‘Sambo’ McNaughton: 'We had security guards when we trained and scout cars ahead of the bus'

Antrim hurling icon Terence ‘Sambo’ McNaughton gives a reminder of the implications of a no-deal Brexit in tonight’s episode of The Game, RTÉ’s hurling documentary.

‘Sambo’ McNaughton: 'We had security guards when we trained and scout cars ahead of the bus'

Antrim hurling icon Terence ‘Sambo’ McNaughton gives a reminder of the implications of a no-deal Brexit in tonight’s episode of The Game, RTÉ’s hurling documentary.

Discussing the Antrim hurlers’ surprise arrival in the 1989 All-Ireland hurling final against Tipperary on Morning Ireland, McNaughton recalled the realities of a hard border back in the seventies and eighties.

“When I started hurling with the county, like, you had to be aware of crossing the border and checkpoints and soldiers coming on to the bus.

“Every night you went out the door you were guaranteed you were going to be stopped.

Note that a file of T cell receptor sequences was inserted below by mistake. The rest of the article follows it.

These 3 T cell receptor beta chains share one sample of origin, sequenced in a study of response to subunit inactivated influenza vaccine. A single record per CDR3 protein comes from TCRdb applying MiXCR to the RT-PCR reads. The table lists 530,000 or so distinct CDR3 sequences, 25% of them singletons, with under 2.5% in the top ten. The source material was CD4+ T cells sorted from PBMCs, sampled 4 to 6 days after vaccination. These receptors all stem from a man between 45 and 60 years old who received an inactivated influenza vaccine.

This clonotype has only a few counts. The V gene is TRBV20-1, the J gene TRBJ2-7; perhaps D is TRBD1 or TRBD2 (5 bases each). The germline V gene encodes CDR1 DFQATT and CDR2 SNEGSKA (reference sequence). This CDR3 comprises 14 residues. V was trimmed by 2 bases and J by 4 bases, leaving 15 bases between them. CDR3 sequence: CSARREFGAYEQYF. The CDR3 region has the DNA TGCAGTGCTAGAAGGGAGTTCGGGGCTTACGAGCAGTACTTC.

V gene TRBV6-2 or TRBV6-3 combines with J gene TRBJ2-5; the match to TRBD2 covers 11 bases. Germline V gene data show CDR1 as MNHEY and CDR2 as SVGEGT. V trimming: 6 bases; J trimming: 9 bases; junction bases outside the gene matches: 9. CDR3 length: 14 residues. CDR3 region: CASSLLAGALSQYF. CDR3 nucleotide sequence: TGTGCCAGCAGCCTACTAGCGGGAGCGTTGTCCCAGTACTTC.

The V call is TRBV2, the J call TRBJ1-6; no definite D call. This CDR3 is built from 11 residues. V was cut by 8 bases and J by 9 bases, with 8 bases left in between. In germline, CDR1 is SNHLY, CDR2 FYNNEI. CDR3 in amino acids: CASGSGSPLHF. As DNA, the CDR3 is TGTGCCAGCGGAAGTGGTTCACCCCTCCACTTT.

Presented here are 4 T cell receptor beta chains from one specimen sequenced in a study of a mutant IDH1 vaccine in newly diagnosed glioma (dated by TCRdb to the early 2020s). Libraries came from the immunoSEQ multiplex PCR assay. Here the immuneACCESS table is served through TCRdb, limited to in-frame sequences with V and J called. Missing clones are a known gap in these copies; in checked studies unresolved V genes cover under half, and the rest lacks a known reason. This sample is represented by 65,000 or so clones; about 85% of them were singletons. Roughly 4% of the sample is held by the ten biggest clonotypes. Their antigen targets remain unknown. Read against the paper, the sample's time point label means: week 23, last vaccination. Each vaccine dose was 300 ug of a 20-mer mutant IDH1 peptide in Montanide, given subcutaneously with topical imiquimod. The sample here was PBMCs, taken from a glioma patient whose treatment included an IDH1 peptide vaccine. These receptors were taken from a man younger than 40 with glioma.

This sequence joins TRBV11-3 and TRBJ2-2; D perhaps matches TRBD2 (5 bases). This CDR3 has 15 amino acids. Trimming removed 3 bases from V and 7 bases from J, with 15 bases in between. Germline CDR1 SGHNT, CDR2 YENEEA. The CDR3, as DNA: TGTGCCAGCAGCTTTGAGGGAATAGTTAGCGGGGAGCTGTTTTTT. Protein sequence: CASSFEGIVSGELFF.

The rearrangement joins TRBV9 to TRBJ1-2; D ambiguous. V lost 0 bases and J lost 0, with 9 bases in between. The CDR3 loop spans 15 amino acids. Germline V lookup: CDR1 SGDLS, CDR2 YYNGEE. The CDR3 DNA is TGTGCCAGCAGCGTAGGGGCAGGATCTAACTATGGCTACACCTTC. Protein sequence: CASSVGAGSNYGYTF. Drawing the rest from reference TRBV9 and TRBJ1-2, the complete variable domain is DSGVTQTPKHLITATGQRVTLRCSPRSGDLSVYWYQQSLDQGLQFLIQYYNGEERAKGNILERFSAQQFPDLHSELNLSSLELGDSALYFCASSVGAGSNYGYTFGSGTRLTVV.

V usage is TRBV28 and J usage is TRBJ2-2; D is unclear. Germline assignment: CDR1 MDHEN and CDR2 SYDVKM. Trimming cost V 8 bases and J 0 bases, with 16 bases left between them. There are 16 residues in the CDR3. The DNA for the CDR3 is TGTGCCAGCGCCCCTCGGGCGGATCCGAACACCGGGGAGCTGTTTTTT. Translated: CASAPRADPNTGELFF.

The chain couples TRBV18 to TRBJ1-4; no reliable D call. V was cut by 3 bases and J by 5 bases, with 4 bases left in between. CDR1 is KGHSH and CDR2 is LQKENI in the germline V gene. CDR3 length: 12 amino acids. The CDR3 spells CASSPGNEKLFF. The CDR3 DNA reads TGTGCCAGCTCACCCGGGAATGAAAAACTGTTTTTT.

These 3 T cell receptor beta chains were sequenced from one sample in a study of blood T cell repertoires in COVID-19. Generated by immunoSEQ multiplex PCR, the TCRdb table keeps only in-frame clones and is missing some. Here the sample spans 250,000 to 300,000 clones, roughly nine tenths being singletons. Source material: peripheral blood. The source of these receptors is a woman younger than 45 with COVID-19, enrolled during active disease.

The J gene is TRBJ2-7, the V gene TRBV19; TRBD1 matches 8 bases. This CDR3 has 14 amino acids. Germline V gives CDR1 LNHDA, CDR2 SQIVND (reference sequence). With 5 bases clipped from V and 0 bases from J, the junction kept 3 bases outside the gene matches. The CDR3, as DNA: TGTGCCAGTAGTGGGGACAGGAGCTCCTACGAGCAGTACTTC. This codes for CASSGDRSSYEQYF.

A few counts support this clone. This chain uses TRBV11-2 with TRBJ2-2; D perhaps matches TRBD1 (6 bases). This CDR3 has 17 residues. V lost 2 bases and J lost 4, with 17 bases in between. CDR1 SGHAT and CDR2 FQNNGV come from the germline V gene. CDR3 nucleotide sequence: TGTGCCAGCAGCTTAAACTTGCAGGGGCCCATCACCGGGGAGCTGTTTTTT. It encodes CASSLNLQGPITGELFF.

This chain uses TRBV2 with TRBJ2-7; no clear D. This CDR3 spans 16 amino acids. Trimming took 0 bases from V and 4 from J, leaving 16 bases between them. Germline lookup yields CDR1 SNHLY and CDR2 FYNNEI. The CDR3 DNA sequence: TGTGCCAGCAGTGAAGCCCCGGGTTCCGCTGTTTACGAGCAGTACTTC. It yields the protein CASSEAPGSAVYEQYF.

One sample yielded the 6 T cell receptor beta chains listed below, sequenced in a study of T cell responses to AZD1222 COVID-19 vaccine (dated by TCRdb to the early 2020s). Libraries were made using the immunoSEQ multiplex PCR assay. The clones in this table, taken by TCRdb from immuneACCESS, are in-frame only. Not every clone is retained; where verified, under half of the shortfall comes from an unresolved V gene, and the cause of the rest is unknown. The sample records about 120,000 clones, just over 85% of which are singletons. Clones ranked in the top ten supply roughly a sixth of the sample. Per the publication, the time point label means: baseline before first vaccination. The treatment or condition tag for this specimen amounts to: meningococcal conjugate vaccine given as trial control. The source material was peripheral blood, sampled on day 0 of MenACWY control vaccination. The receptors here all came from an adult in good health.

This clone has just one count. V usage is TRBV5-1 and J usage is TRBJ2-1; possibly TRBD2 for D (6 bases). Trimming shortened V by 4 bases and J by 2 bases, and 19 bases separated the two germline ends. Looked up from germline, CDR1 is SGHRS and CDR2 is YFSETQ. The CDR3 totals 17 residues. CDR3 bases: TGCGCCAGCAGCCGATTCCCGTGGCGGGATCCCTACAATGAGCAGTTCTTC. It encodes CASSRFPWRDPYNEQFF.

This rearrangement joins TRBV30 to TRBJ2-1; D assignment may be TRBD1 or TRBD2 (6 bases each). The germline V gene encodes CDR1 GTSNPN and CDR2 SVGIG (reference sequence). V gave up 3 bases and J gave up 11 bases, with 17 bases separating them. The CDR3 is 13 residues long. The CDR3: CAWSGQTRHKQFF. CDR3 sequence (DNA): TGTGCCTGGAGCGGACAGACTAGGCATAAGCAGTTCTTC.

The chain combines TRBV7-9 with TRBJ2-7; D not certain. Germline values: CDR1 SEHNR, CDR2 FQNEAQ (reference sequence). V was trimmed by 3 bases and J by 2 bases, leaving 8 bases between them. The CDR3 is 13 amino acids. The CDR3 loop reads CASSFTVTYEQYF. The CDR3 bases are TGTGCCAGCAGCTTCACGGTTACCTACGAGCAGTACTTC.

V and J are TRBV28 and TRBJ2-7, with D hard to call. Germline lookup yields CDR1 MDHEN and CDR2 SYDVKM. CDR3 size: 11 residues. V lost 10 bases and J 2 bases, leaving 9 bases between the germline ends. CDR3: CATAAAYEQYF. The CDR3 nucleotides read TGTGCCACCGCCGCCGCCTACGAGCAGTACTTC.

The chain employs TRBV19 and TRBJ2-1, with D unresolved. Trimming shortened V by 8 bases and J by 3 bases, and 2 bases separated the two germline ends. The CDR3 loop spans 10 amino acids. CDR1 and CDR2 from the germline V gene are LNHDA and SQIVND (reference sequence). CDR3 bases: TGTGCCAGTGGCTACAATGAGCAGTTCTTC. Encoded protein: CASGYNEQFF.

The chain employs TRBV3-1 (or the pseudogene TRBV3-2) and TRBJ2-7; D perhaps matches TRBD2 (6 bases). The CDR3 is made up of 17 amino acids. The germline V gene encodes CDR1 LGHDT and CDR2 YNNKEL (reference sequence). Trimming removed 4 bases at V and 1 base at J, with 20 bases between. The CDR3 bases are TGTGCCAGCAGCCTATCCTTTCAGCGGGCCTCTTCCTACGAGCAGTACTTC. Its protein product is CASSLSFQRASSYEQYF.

It’s hard to believe now but I remember us having security guards when we trained and we had scout cars going ahead of the bus at times. Travelling to and from matches just wasn’t safe. We all know the stories of the Miami showband going over the border.

McNaughton added that it was an era when parents didn’t want their children “travelling over borders” at night if they were coming back from a hurling match.

“We had bus loads of young hurlers coming up over the border and late at night coming from playing Kerry and places like that. If you didn’t come from a very strong GAA family you didn’t want your kids travelling over borders at that time of night and walking down the street with hurls.

“But for me the game became more important to you because it was your identity and the love for the game just trumped everything.”

The Antrim icon pointed out how circumstances have changed in Northern Ireland since the peace process kicked in: “The world that we live in now is a lot different from the world that I started playing inter-county hurling in.

“Growing up in the Glens of Antrim, hurling became very much part of our identity through the 80s and the 70s.

“When you walk down the street in Thurles you were saying you were a hurler if you carried a hurl. If you walked down the street with a hurl in Belfast you were also saying what your religion was, who you voted for and all that baggage that came with it and that was just a fact of life.”

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